Volume 577, May 2015
|Number of page(s)||9|
|Section||Interstellar and circumstellar matter|
|Published online||18 May 2015|
Top-down formation of fullerenes in the interstellar medium
1 Université de Toulouse, UPS-OMP, IRAP, 31400 Toulouse, France
2 CNRS, IRAP, 9 Av. colonel Roche, BP 44346, 31028 Toulouse Cedex 4, France
3 Department of Physics, PO Box 64, University of Helsinki, 00014 Helsinki, Finland
4 Institut Utinam, CNRS UMR 6213, OSU THETA, Université de Franche-Comté, 41bis avenue de l’Observatoire, 25000 Besançon, France
Received: 14 November 2014
Accepted: 12 March 2015
Fullerenes have recently been detected in various circumstellar and interstellar environments, raising the question of their formation pathway. It has been proposed that they can form at the low densities found in the interstellar medium by the photo-chemical processing of large polycyclic aromatic hydrocarbons (PAHs). Following our previous work on the evolution of PAHs in the NGC 7023 reflection nebula, we evaluate, using photochemical modelling, the possibility that the PAH C66H20 (i.e. circumovalene) can lead to the formation of the C60 fullerene upon irradiation by ultraviolet photons. The chemical pathway involves full dehydrogenation of C66H20, folding into a floppy closed cage and shrinking of the cage by loss of C2 units until it reaches the symmetric C60 molecule. At 10′′ from the illuminating star and with realistic molecular parameters, the model predicts that 100% of C66H20 is converted into C60 in ~105 yr, a timescale comparable to the age of the nebula. Shrinking appears to be the kinetically limiting step of the whole process. Hence, PAHs larger than C66H20 are unlikely to contribute significantly to the formation of C60, while PAHs containing between 60 and 66 C atoms should contribute to the formation of C60 with shorter timescales, and PAHs containing fewer than 60 C atoms will be destroyed. Assuming a classical size distribution for the PAH precursors, our model predicts that absolute abundances of C60 are up to several 10-4 of the elemental carbon, that is, less than a percent of the typical interstellar PAH abundance, which is consistent with observational studies. According to our model, once formed, C60 can survive much longer (> 107 yr for radiation fields below G0 = 104) than other fullerenes because of the remarkable stability of the C60 molecule at high internal energies. Hence, a natural consequence is that C60 is more abundant than other fullerenes in highly irradiated environments.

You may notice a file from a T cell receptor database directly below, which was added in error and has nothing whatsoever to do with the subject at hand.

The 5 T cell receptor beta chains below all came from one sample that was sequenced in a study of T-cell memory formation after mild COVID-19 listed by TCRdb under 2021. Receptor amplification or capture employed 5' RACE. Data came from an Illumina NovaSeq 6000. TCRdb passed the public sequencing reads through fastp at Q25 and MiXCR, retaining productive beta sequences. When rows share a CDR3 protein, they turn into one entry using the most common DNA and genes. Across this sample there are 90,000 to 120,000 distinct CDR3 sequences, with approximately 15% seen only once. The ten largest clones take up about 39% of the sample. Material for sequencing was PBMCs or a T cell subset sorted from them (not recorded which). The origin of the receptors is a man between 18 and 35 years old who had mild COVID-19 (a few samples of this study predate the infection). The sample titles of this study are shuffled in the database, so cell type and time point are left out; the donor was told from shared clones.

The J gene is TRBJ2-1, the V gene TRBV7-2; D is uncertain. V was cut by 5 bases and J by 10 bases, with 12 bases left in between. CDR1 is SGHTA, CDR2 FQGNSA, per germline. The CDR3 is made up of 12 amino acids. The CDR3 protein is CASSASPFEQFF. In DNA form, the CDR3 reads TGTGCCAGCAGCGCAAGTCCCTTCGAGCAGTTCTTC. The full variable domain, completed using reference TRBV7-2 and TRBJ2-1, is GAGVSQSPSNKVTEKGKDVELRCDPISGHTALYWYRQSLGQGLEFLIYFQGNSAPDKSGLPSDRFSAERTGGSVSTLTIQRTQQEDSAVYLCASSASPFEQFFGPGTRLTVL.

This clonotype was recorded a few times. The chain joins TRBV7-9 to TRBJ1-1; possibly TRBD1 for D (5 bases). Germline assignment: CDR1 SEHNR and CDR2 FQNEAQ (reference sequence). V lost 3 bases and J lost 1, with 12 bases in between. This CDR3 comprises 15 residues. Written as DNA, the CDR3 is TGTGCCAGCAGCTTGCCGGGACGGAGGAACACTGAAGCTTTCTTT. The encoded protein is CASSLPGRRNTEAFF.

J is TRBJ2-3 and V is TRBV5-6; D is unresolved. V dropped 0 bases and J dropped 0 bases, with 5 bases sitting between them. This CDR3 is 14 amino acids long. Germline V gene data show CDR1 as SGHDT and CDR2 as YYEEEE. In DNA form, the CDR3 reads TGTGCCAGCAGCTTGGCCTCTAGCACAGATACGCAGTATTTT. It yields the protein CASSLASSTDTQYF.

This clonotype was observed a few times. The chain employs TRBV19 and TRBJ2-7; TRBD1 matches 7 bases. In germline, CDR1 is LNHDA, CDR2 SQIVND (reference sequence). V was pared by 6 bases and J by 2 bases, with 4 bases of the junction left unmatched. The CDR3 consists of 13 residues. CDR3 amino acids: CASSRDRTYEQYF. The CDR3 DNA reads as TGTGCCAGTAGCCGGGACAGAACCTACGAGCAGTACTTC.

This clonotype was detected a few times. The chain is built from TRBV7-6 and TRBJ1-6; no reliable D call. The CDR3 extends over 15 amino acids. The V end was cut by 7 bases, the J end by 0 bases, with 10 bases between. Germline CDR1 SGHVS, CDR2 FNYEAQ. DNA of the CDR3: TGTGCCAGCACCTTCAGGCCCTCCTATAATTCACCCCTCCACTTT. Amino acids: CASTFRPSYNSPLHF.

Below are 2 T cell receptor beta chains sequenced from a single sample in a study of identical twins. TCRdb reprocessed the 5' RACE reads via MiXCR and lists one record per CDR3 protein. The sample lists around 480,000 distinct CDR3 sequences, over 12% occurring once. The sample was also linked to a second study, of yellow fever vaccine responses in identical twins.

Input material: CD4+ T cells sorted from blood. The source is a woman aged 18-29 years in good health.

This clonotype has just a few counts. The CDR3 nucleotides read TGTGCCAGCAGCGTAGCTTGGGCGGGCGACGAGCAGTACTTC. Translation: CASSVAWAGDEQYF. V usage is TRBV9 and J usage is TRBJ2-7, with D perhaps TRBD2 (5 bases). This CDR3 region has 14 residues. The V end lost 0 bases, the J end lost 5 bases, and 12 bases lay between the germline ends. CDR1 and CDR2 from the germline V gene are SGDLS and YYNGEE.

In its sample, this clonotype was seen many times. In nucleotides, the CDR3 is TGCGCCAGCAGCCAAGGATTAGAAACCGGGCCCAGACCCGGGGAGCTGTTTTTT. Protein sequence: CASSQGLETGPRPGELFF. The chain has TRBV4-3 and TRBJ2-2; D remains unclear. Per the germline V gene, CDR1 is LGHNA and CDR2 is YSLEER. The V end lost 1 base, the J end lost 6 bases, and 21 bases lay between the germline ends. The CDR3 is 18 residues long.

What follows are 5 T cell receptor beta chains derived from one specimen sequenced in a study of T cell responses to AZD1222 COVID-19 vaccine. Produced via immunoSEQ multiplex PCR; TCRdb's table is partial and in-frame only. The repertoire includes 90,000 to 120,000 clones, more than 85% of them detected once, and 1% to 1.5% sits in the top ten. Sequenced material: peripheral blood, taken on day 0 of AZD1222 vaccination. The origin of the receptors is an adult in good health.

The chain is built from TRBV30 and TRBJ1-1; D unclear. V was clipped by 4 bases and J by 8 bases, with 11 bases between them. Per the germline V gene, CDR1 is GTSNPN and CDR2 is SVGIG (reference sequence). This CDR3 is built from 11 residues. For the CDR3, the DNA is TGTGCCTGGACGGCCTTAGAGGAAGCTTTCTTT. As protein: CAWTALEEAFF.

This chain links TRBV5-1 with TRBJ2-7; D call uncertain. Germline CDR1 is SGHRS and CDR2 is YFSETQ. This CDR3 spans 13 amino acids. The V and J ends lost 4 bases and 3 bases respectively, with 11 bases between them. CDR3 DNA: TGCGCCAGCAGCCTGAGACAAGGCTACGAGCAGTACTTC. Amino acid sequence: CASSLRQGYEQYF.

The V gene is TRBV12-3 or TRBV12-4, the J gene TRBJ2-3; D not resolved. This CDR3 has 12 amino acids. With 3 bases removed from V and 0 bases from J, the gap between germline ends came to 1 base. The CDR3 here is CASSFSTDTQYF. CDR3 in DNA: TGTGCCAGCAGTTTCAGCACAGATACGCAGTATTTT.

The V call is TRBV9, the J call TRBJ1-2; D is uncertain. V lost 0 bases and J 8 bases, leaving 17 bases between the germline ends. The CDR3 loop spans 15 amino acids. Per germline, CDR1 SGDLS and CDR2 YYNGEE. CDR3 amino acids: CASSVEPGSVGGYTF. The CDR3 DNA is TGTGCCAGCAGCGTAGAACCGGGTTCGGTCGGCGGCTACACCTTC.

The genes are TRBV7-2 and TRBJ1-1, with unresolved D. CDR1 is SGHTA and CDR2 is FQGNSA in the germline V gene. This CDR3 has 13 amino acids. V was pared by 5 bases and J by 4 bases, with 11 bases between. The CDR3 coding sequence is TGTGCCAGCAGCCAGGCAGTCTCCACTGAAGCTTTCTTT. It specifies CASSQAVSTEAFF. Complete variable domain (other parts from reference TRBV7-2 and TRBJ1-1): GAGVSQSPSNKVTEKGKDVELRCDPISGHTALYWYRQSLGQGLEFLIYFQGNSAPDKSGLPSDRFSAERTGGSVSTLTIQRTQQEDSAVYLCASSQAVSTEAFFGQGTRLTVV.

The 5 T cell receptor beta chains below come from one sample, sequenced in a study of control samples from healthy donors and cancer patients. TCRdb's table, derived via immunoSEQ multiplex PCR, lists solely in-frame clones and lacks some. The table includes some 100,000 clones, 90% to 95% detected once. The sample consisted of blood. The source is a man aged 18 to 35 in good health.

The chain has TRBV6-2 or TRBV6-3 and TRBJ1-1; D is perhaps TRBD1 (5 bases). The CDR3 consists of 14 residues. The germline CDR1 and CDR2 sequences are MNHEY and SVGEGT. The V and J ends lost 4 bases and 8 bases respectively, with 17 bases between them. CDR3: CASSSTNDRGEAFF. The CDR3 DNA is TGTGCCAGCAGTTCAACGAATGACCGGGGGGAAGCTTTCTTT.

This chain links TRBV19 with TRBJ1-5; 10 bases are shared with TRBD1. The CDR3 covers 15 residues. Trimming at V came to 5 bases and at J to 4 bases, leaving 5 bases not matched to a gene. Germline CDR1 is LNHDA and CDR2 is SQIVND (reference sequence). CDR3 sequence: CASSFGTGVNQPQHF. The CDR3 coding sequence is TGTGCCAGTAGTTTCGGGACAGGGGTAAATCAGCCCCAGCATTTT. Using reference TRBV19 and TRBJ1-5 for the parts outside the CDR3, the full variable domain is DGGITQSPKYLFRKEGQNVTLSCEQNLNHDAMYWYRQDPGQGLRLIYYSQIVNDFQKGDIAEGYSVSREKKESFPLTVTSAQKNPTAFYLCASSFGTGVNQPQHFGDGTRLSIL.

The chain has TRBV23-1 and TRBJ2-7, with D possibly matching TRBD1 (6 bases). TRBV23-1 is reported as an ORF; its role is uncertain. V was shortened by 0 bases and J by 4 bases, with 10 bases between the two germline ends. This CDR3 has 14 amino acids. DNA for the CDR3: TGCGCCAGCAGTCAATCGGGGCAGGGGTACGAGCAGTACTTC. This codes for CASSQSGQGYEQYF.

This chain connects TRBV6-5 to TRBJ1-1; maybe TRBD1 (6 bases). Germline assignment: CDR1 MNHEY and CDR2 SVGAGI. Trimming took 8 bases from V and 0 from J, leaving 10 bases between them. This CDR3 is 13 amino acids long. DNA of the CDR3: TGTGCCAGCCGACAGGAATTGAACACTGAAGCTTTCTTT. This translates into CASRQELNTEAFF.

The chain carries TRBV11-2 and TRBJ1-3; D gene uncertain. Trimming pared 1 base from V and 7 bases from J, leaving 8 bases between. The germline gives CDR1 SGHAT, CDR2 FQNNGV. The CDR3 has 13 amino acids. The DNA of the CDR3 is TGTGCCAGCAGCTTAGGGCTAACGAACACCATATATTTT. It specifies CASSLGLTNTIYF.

Key words: astrochemistry / ISM: molecules / methods: numerical
© ESO, 2015
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